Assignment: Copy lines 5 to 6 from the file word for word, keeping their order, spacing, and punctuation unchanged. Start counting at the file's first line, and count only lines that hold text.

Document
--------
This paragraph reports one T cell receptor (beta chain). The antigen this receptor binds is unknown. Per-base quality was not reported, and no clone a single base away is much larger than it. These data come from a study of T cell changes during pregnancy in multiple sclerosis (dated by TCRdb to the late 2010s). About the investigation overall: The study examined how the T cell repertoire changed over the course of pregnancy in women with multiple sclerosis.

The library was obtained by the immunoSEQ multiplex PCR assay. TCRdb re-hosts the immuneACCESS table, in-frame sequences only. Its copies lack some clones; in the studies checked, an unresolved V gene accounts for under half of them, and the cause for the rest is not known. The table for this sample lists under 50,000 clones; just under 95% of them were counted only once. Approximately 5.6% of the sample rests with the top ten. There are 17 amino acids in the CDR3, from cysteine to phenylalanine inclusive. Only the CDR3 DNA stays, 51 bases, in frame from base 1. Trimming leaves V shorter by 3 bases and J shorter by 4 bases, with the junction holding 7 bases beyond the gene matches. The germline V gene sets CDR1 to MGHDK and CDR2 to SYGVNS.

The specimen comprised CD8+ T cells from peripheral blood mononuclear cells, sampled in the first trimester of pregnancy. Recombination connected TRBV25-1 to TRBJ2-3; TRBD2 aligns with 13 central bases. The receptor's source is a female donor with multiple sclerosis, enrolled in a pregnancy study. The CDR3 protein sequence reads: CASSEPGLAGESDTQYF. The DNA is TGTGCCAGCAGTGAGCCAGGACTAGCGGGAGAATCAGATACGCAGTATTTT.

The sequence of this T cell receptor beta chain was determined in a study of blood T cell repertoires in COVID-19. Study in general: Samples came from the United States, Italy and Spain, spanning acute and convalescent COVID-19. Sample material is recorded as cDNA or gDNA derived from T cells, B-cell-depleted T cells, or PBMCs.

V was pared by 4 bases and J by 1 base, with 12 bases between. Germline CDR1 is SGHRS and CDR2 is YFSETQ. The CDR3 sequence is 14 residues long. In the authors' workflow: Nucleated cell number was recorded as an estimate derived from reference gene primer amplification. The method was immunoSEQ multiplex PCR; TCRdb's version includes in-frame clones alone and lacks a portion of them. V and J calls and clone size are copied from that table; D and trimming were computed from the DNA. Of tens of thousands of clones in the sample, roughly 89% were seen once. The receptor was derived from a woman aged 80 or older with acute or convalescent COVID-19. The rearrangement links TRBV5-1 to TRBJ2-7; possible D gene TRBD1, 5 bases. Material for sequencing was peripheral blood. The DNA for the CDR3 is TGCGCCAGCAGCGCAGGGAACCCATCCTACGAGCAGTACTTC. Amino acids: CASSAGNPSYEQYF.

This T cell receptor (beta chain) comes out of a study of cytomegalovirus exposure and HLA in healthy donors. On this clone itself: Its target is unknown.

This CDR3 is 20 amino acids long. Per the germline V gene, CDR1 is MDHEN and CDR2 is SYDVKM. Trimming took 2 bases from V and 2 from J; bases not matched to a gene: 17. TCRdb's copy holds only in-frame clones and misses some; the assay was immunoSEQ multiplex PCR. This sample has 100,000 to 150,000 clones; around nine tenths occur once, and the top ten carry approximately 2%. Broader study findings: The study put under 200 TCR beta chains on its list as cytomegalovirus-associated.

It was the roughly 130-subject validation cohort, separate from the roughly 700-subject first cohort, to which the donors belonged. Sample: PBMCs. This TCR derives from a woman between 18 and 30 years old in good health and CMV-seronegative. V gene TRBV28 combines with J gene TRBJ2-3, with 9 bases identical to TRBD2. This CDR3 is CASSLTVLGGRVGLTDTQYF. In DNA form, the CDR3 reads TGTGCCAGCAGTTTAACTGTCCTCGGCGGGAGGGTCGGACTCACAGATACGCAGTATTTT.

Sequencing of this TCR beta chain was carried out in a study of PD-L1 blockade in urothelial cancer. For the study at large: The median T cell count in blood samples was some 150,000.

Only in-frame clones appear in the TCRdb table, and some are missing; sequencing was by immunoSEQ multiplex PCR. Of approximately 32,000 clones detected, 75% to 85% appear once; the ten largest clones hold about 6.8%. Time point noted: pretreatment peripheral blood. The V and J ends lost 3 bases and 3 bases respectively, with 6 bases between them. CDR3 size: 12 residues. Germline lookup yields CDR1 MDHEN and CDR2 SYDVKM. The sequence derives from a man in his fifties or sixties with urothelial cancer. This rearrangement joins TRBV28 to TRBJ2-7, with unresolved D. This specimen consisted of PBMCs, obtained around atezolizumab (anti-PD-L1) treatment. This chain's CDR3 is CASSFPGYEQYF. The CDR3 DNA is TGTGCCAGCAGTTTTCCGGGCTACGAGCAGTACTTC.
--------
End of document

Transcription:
V was pared by 4 bases and J by 1 base, with 12 bases between. Germline CDR1 is SGHRS and CDR2 is YFSETQ. The CDR3 sequence is 14 residues long. In the authors' workflow: Nucleated cell number was recorded as an estimate derived from reference gene primer amplification. The method was immunoSEQ multiplex PCR; TCRdb's version includes in-frame clones alone and lacks a portion of them. V and J calls and clone size are copied from that table; D and trimming were computed from the DNA. Of tens of thousands of clones in the sample, roughly 89% were seen once. The receptor was derived from a woman aged 80 or older with acute or convalescent COVID-19. The rearrangement links TRBV5-1 to TRBJ2-7; possible D gene TRBD1, 5 bases. Material for sequencing was peripheral blood. The DNA for the CDR3 is TGCGCCAGCAGCGCAGGGAACCCATCCTACGAGCAGTACTTC. Amino acids: CASSAGNPSYEQYF.

This T cell receptor (beta chain) comes out of a study of cytomegalovirus exposure and HLA in healthy donors. On this clone itself: Its target is unknown.